I have 2 MFDs which are linked by a high speed data bus, so I can share everthing between the 2 MFDs. However, one of the Raymarine MFDs is a "master" and if it goes down, you lose functionality of the second MFD (voice of experience). In my case, the master needed to be reset, which you can do yourself, if you have your manual handy or remember the simple process. It was the Raymarine customer service folks who suggested the reset before shipping the unit back for an unnecessary repair.

So, the only issue I have had with linked MFDs in 15 years was solved by a simple reset--which means I have the confidence to trust the linking of 2 MFDs, which allows for full sharing of all sailboat data.
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post #9 of 27 Old 01-11-2016
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Re: Chartplotter-rader: integrated or not???

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The reference to MARPA in compass context is confusing. MARPA, which stands for Mini Automatic Radar Plotting Aid, is not a compass function. You do need a compass input if you want to display radar in North up mode.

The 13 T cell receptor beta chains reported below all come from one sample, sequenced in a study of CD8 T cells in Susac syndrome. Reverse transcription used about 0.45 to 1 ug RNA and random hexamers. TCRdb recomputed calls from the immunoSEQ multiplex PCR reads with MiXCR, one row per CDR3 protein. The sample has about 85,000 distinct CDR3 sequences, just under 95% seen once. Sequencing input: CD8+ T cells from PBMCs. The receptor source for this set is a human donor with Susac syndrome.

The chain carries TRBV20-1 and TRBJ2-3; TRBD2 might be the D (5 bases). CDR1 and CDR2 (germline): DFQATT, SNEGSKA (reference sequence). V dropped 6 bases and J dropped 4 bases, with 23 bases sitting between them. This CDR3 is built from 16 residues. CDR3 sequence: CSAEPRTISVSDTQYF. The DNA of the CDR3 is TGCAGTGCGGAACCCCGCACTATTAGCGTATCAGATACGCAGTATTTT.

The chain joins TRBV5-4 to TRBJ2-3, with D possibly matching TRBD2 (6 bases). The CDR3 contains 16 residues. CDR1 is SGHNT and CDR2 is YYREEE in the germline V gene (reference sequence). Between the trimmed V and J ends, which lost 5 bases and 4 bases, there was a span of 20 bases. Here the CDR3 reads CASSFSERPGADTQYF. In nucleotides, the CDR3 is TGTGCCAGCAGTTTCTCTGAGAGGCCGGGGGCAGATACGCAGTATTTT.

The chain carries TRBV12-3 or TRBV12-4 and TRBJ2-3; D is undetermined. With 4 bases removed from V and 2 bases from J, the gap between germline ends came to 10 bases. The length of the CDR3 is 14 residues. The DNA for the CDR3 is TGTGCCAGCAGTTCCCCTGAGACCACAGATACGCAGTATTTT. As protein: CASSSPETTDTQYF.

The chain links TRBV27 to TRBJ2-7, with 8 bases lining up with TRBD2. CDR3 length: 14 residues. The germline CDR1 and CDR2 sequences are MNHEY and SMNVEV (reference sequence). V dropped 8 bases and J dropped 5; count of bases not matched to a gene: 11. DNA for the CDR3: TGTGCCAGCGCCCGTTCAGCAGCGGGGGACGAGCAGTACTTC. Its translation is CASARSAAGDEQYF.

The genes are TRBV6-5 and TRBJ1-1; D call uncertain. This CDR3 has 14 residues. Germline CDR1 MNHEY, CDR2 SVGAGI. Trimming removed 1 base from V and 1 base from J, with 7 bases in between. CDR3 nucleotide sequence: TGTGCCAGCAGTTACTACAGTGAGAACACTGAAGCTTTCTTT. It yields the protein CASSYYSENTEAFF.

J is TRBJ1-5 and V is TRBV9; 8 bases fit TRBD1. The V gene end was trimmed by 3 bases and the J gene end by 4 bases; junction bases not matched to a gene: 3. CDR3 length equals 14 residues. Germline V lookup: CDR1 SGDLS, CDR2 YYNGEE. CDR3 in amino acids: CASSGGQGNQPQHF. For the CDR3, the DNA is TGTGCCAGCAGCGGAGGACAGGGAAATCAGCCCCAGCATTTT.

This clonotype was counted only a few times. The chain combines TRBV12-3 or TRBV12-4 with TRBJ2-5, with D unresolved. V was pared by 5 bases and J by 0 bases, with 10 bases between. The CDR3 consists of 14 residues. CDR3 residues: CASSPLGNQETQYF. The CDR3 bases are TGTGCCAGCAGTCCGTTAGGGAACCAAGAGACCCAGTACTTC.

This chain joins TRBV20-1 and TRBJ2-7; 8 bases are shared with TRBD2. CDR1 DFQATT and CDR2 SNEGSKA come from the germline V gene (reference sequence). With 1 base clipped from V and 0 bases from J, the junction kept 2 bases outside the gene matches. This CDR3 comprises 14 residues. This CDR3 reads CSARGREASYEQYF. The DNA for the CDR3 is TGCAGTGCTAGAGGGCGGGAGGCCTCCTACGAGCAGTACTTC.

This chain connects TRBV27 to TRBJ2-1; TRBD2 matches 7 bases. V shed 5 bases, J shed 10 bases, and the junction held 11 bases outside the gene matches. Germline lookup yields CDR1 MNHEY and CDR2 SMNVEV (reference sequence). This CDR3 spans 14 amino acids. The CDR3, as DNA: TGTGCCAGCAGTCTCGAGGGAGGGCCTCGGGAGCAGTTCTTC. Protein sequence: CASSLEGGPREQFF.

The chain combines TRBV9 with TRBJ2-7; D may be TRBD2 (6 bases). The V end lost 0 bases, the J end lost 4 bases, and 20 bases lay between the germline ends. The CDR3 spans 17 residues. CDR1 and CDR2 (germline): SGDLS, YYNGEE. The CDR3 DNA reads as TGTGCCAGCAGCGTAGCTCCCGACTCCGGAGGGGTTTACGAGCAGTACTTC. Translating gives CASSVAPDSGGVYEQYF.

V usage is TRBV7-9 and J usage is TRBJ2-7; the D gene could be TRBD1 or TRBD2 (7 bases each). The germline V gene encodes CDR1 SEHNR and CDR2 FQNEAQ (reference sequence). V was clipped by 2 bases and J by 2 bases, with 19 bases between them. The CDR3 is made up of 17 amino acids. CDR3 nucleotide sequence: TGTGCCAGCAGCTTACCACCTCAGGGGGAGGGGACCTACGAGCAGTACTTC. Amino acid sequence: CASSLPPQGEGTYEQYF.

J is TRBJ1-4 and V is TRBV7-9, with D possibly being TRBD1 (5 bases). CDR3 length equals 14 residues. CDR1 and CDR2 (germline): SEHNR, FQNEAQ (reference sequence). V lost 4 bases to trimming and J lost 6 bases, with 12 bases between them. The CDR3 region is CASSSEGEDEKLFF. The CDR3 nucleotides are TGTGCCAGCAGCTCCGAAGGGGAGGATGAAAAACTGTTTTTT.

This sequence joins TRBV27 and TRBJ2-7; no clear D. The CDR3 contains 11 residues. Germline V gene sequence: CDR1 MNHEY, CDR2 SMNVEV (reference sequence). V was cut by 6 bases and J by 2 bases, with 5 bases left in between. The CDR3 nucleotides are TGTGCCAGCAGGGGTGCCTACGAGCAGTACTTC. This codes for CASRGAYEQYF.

...
Hi Fallard,

Sorry for the confusion. In my attempt to keep my first reply somewhat general, I could have been a bit more specific with regards to my use of 'compass.' I was referring to the 'rate compass' [i.e., heading sensor] necessary to enable either RADAR overlay and/or MARPA on our B&G MFD and 4G RADAR combo.

You need a better rate compass for MARPA [e.g., Airmar H2183 @ ~US$600] whereas if you only want RADAR overlay on the chart plotter [and an external GPS/GLONASS antenna, but no MARPA] then you can get by the B&G ZG100 US$200 version.

I hope this helps clear up any confusion I may have caused.

Cheers!

Bill


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post #10 of 27 Old 01-11-2016
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Re: Chartplotter-rader: integrated or not???

^^^^^^ you can use MARPA with the GS25/ZG1000, I did it with my setup for a while until I got a H2183 for autopilot use

I have the NSS8 and a navico 3G radar

Getting heading overlay isn't that complicated, you just need to run the radar through an R10 box which hooks into the Nmea2000 network.

I also added the GS25 as well, which gives you a lot better GPS than the integrated chips and includes basic electronic compass so you can use the heading overlay/marpa functions

Liveaboard on a 1980 36' Hunter